Amendment of Elections Act 2011 Fails To Sail Through


Members of Parliament

The proposal by Members of Parliament to extend party hopping period has hit turbulence after three ODM aligned MPs opposed fast amendment to Elections Act 2010. Deputy Speaker Farah Maalim (ODM) deferred the third reading to tomorrow. Members of Parliament were this morning planning to rush amendments to the Elections Act to enable them keep their seats until January.

Chepalungu MP Isaac Ruto’s Elections Amendment Bill (Bill No. 58 of 2012) was scheduled was to go through the three stages so that it could be before the President for assentment later today. Over 100 MPs risk losing their parliamentary seats tomorrow if the law is not amended. That list includes leading presidential contenders Uhuru Kenyatta (KANU to TNA), William Ruto (ODM to URP) and Musalia Mudavadi (ODM to UDF).

The intention of the proponents of the amendment is to have them retain their parliamentary seats until the expiry of their terms in January 2013. Parliamentary standing orders require a minimum of three MPs to reject an attempt to rush through any issue by dropping any other business.

ODM MPs John Pesa, Nicholas Gumbo and Martin Ogindo effectively thwarted the attempt to seek ‘leave of the House’ at 11.24 am.

The Bill can only come back to Parliament if the House Business Committee puts it back on the Order Paper for the afternoon session. Still, its proponents would still have to seek the MPs’ permission for it to be debated.

Analysts have branded the Proposed  Election Amendment Bill by Chepalungu MP Isaac Ruto as a gross abuse of legislative powers and betrayal of public sovereign will.

New – Test Poll

Gender Balance in Public Office in Kenya

This forum calls for more in-depth and critical analysis and will therefore attempt to do so in this article. You may skip to page 2 or page 3 (under development) if the background is of no interest to you.


A lot has been said and discussed about marginalized groups in society and representation to various institutions and offices. Throughout history in various countries, organizations and offices, marginalization and discrimination has occurred due to race, ethnicity, religion, gender, physical appearance, sexual orientation, bigotry, hegemony, nationality, language, intellect, academic exposure, professional settings, societal attachments, cultural leanings and a whole host of other differentiators  and persuasion, that humans can or want to identify with.

Some of these differentiators are subtle while others are fairly obvious. Some might require use of sophisticated or localized coded language or deep syntax i.e. more intimate understanding of certain nuances to decipher (e.g. slang), while others are just plain in-your-face type out there in the open.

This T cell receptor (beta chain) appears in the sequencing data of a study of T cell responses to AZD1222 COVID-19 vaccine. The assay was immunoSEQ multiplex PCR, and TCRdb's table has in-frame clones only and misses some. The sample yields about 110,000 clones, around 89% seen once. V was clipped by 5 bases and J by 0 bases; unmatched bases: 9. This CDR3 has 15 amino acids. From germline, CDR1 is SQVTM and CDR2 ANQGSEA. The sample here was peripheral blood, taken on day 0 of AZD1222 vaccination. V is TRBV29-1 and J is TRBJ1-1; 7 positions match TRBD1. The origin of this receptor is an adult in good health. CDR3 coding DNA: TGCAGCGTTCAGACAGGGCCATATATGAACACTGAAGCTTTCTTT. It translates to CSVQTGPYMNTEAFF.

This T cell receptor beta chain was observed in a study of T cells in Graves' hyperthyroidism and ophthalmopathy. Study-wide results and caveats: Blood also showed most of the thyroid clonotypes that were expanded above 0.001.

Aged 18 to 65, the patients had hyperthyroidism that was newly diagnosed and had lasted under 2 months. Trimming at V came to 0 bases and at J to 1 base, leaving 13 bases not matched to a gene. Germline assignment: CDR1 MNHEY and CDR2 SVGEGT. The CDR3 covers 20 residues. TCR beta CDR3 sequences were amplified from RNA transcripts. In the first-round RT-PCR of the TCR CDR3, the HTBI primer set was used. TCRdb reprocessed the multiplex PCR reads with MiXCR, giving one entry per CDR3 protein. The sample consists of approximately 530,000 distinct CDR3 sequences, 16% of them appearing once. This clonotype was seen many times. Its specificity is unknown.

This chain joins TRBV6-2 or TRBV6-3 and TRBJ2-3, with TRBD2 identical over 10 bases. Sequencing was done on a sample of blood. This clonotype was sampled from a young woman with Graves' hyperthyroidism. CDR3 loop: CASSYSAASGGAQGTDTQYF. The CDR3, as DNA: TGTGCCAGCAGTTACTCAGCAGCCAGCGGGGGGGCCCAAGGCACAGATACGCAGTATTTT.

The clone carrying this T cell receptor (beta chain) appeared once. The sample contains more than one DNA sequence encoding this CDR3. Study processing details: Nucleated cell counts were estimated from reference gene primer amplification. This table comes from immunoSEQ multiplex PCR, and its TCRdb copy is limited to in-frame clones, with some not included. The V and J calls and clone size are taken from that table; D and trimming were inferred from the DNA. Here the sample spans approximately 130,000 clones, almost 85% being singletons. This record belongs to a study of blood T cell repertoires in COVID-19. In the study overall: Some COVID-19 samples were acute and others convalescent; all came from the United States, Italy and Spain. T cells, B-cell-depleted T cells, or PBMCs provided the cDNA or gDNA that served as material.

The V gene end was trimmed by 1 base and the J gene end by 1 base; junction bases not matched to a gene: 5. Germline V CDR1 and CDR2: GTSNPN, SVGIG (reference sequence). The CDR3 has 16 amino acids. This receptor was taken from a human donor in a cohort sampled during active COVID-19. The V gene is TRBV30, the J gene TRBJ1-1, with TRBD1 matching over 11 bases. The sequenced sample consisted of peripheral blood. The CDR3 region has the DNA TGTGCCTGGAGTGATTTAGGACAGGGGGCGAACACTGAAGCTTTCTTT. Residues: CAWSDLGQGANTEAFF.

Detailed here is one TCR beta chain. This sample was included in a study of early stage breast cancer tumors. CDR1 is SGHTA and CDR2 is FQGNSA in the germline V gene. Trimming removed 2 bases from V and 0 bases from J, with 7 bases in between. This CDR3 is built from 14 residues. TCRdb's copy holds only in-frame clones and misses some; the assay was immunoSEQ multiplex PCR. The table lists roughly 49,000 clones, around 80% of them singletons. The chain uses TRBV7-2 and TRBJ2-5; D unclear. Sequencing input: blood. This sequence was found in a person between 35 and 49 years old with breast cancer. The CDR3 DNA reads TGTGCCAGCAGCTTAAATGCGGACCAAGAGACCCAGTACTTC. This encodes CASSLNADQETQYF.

Regardless or rather, irrespective of the differentiator, it’s easy for certain groups of people to identify a differentiator, latch on to it for support and thereafter create an environment of inclusion for those they want to relate to/with, and of course the exclusion for those they’d prefer not to engage with based on the differentiators described above.

Throughout history we also find a few visionary people who recognized the fact that the differentiators did not necessarily point to flaws or failing but in fact were an insight into the different personalities, character and diversity that as humans we must embrace to create and appreciate better society for everyone.

And even with this realization, some would like to embrace this from a point of view that is condescending in approach, while others do so with deceit and cunning yet others embrace this as an opportunity to further enrich our overall experience on earth.

In my view, all these differentiators are ultimately tied back to one form of resource or another. i.e. Somehow, all these different people, using whatever form or type of discrimination have consciously or unconsciously identified a resource that they somehow believe whatever community it is they believe they belong to, has a genuine and perhaps exclusive claim to and therefore desire to keep sole ownership (individually or as a community) to this resource and will go to amazing lengths to retain ownership.

Tricks and strategies, include such as deriding other communities or groups as incapable of understanding what it takes or having the ability to preserve, nurture etc. the resource, or an exaggeration of own community’s abilities and capabilities. This often manifests or is typically recognized as stereotyping.

I think such passion is great. I also think that being caught up in one’s own cocoon is potentially disastrous, but hey feel free to do as you please.

Anyway back to the discussion at hand and this in my view is fairly trivial

After between two and three decades of an active search for a new all-inclusive constitution, Kenya did promulgate a new constitution in August 2010. Granted, there are some ambiguous statements on account of several revisions to accommodate diverse interests and changes. However, the spirit of the document remains clear. In a few years, many of the drafters, many of those that shared their visions and many others will be gone and this spirit may altogether vanish and be replaced by others. But for now let’s focus on gender balance in the house of representatives i.e. parliament or the national assembly as it is referred to.

It was deemed necessary, for whatever reasons, that there be proportional gender representation which was identified as a ratio of 1:2 i.e. no more than 2/3 of any gender whether male or female, be in any elective, appointed or nominated office.

Face value this is simple enough, but when it comes to elective office, there is no way of guaranteeing or predicting the results or outcome. The national assembly therefore has to find means to address this requirement otherwise it may end up in a convoluted quagmire.